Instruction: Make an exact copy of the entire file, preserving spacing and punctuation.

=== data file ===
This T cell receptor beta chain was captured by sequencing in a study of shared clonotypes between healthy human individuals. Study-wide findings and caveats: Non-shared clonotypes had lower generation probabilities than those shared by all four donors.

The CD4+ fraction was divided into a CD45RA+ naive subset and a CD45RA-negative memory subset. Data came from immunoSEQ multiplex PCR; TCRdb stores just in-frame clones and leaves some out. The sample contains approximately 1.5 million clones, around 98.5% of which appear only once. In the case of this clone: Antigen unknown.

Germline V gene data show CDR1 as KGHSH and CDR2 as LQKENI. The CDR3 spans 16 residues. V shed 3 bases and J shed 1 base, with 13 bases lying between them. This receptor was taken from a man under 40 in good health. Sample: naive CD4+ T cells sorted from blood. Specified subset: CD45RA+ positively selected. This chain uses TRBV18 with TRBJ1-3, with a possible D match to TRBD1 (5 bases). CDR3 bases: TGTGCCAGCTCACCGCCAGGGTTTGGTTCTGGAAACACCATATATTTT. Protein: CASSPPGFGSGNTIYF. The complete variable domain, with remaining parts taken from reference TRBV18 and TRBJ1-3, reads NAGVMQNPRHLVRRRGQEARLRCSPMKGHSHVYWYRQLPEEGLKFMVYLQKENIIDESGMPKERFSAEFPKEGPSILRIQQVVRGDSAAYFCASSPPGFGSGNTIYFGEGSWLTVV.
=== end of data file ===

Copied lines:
This T cell receptor beta chain was captured by sequencing in a study of shared clonotypes between healthy human individuals. Study-wide findings and caveats: Non-shared clonotypes had lower generation probabilities than those shared by all four donors.

The CD4+ fraction was divided into a CD45RA+ naive subset and a CD45RA-negative memory subset. Data came from immunoSEQ multiplex PCR; TCRdb stores just in-frame clones and leaves some out. The sample contains approximately 1.5 million clones, around 98.5% of which appear only once. In the case of this clone: Antigen unknown.

Germline V gene data show CDR1 as KGHSH and CDR2 as LQKENI. The CDR3 spans 16 residues. V shed 3 bases and J shed 1 base, with 13 bases lying between them. This receptor was taken from a man under 40 in good health. Sample: naive CD4+ T cells sorted from blood. Specified subset: CD45RA+ positively selected. This chain uses TRBV18 with TRBJ1-3, with a possible D match to TRBD1 (5 bases). CDR3 bases: TGTGCCAGCTCACCGCCAGGGTTTGGTTCTGGAAACACCATATATTTT. Protein: CASSPPGFGSGNTIYF. The complete variable domain, with remaining parts taken from reference TRBV18 and TRBJ1-3, reads NAGVMQNPRHLVRRRGQEARLRCSPMKGHSHVYWYRQLPEEGLKFMVYLQKENIIDESGMPKERFSAEFPKEGPSILRIQQVVRGDSAAYFCASSPPGFGSGNTIYFGEGSWLTVV.